Each of the above topics will be discussed in detail over the coming weeks so stay tuned, and if you work for a vendor with a specific solution you would like featured please leave a comment and I will get back to you.

Example Architectural Decision – BC/DR Solution for vCloud Director

Problem Statement

What is the most suitable BC/DR solution for a vCloud director environment?


1. Ensure the vCloud solution can tolerate a site failure in an automated manner
2. Ensure the vCloud solution meets/exceeds the RTO of 4hrs
3. Comply with all requirements of the Business Continuity Plan (BCP)
4. Solution must be a supported vSphere / vCloud Configuration
5. Ensure all features / functionality of the vCloud solution are available following a DR event


1. Datacenters are in an Active/Active configuration
2. Stretched Layer 2 network across both datacenters
3. Storage based replication between sites
4. vSphere 5.0 Enterprise Plus or later
5. VMware Site Recovery Manager 5.0 or later
6, vCloud Director 1.5 or later
7. There is no requirement for workloads proposed to be hosted in vCloud to be at one datacenter or another


1. The hardware for the solution has already been chosen and purchased. 6 x 4 Way, 32 core Hosts w/ 512GB RAM and 4 x 10GB
2. The storage solution is already in place and does not support a Metro Storage Cluster (vMSC) configuration


1. Meet/Exceed availability requirements
2. Minimize complexity

Architectural Decision

Use the vCloud DR solution as described in the “vCloud Director Infrastructure Resiliency Case Study” (By Duncan Epping @duncanyb and Chris Colotti @Ccolotti )

In Summary, Host the vSphere/vCloud Management virtual machines on an SRM protected cluster.

Use a dedicated cluster for vCloud compute resources.

Configure the vSphere cluster which is dedicated to providing compute resources to the vCloud environment (Provider virtual data center – PvDC) to have four (4) compute nodes  located at Datacenter A for production use and two (2) compute nodes located at Datacenter B (in ”Maintenance mode”) dedicated to DR.

Storage will not be stretched across sites; LUNs will be presented locally from “Datacenter A” shared storage to the “Datacenter A” based hosts. The “Datacenter A” storage will be replicated synchronously to “Datacenter B” and presented from “Datacenter B” shared storage to the two (2) “Datacenter B” based hosts. (No stretched Storage between sites)

In the event of a failure, SRM will recover the vSphere/vCloud Management virtual machines bringing back online the Cloud, then a script as the last part of the SRM recovery plan, Mounts the replicated storage to the ESXi hosts in “Datacenter B” and takes the two (2) hosts at “Datacenter B” out of maintenance mode. HA will then detect the virtual machines and power on them on.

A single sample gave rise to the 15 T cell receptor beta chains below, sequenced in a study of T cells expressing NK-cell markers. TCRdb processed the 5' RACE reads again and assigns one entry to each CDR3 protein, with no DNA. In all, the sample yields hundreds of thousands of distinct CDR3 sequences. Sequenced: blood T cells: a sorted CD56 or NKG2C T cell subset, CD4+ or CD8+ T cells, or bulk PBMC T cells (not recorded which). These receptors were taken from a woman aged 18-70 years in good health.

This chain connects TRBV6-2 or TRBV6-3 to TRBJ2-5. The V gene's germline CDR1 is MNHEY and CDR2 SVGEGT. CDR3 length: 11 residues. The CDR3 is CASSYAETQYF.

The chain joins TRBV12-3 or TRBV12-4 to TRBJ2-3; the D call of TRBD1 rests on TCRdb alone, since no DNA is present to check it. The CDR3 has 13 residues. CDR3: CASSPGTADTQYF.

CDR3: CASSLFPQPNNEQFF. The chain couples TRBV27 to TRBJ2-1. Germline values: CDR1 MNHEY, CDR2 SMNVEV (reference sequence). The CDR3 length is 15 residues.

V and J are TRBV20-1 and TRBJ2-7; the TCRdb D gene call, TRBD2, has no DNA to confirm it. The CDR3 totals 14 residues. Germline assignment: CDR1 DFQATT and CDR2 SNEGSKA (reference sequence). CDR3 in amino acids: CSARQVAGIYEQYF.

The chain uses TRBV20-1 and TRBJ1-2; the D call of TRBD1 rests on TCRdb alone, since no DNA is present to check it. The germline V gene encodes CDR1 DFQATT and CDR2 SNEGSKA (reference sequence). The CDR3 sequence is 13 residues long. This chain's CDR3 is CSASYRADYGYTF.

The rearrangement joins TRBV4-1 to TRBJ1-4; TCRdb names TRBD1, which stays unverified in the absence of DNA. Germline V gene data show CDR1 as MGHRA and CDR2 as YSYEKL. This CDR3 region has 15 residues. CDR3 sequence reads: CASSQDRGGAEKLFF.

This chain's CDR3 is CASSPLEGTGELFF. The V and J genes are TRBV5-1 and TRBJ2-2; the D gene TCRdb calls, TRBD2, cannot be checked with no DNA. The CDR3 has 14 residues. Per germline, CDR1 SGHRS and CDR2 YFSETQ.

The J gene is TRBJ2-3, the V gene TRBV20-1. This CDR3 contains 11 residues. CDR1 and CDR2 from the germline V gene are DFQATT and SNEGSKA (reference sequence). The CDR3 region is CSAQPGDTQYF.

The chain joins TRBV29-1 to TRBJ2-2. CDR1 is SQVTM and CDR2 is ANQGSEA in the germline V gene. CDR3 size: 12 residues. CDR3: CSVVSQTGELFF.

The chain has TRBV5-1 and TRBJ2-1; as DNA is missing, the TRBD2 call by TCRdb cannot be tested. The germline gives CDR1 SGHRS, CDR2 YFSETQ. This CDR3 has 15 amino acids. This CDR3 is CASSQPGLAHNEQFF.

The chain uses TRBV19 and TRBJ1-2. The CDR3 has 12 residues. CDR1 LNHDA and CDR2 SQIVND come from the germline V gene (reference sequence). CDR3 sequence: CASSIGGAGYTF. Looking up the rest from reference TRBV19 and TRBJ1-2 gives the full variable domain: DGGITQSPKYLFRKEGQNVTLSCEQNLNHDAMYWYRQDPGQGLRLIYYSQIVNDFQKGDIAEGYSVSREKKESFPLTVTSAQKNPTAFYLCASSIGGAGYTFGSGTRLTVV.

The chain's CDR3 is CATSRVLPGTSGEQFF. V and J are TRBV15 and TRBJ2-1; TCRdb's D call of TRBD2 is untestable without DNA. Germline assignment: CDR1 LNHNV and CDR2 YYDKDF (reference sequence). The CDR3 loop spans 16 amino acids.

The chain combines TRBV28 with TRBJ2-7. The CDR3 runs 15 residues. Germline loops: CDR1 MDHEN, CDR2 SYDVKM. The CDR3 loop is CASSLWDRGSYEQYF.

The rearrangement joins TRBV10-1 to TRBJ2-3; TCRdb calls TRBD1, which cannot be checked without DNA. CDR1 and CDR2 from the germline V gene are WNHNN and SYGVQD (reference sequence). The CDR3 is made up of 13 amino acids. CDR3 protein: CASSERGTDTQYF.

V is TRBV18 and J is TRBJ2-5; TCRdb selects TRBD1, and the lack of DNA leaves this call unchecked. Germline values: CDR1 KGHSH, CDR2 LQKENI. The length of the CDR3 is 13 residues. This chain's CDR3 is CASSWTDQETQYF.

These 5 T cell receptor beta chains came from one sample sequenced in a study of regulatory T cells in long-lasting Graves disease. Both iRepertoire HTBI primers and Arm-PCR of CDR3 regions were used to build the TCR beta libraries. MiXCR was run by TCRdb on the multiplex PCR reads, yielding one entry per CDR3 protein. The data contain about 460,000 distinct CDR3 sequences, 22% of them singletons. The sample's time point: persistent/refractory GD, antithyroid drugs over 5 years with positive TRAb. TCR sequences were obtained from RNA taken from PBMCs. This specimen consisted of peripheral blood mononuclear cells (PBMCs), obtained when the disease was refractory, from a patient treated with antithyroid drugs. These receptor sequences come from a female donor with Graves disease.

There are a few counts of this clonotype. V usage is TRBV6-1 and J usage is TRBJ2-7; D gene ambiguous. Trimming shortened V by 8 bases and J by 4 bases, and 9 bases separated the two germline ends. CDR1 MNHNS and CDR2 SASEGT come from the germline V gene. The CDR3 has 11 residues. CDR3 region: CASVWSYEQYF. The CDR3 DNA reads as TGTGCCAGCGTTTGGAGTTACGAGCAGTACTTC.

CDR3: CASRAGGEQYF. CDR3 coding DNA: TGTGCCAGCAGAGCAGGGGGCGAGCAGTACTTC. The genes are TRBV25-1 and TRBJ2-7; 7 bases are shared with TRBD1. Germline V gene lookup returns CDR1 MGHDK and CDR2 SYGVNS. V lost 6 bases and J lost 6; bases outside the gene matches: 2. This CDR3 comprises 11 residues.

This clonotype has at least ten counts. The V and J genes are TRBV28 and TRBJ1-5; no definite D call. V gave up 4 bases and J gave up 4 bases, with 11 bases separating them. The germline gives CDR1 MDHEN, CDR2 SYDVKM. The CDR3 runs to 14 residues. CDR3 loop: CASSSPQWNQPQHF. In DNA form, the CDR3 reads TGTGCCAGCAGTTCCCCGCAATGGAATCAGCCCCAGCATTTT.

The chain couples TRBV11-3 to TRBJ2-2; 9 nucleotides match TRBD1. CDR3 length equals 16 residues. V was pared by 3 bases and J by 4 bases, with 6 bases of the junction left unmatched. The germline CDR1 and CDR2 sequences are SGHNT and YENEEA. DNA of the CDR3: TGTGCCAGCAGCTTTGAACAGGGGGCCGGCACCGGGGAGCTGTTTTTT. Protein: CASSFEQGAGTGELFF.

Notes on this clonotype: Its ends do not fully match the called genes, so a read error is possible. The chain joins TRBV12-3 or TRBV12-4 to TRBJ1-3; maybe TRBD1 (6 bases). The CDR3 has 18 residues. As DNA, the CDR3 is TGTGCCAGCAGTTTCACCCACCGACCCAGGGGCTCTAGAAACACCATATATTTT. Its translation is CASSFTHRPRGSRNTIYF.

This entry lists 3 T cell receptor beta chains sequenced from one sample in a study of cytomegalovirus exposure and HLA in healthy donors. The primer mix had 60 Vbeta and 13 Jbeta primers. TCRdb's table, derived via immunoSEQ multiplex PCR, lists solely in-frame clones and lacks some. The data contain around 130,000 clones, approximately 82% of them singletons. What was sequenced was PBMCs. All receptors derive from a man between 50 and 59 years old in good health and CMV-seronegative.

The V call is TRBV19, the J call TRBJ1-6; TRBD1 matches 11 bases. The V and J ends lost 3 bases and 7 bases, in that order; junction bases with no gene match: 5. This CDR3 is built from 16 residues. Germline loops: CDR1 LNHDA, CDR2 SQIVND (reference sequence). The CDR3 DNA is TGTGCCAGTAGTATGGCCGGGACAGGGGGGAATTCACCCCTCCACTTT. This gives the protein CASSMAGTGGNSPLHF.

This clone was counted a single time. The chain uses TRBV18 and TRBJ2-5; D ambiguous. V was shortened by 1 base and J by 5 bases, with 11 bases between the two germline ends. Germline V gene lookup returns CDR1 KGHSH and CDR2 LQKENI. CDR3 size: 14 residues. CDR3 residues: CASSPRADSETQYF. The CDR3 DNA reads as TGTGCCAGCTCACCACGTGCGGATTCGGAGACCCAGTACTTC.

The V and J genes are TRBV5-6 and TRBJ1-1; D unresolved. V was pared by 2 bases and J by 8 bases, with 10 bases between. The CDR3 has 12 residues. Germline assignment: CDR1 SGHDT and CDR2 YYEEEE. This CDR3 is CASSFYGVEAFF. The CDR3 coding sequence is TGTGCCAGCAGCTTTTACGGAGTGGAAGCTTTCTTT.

1. Stretched Clusters are more suited to Disaster Avoidance than Disaster Recovery
2. Avoids complex and manual  intervention in the case of a disaster in the case of a stretched cluster solution
3. A Stretched cluster provides minimal control in the event of a Disaster where as in this case, HA simply restarts VMs once the storage is presented (automatically) and the hosts are taken out of Maintenance mode (also automated)
4. Having  two (2) ESXi hosts for the vCloud resource cluster setup in “Datacenter B” in “Maintenance Mode” and the storage mirrored as discussed  allows the virtual workloads to be recovered in an automated fashion as part of the VMware Site Recovery Manager solution.
5. Removes the management overhead of managing a strecthed cluster using features such as DRS affinity rules to keep VMs on the hosts on the same site as the storage
6. vSphere 5.1 backed resource clusters support >8 host clusters for “Fast provisioning”
7. Remove the dependency on the Metropolitan Area Data and Storage networks during BAU and the potential impact of the latency between sites on production workloads
8. Eliminates the chance of a “Split Brain” or a “Datacenter Partition” scenario where VM/s can be running at both sites without connectivity to each other
9. There is no specific requirement for non-disruptive mobility between sites
10. Latency between sites cannot be guaranteed to be <10ms end to end


1. Stretched Cluster between “Datacenter A” and “Datacenter B”
2. Two independent vCloud deployments with no automated DR
3. Have more/less hosts at the DR site in the same configuration


1. Two (2) ESXi hosts in the vCloud Cluster located in “Datacenter B” will remain unused as “Hot Standby” unless there is a declared site failure at “Datacenter A”
2. Requires two (2) vCenter servers , one (1) per Datacenter
3. There will be no non-disruptive mobility between sites (ie: vMotion)
4. SRM protection groups / plans need to be created/managed Note: This will be done as part of the Production cluster
5. In the event of a DR event, only half the compute resources will be available compared to production.
6. Depending on the latency between sites, storage performance may be reduced by the synchronous replication as the write will not be acknowledged to the VM at “Datacenter A” until committed to the storage at “Datacenter B”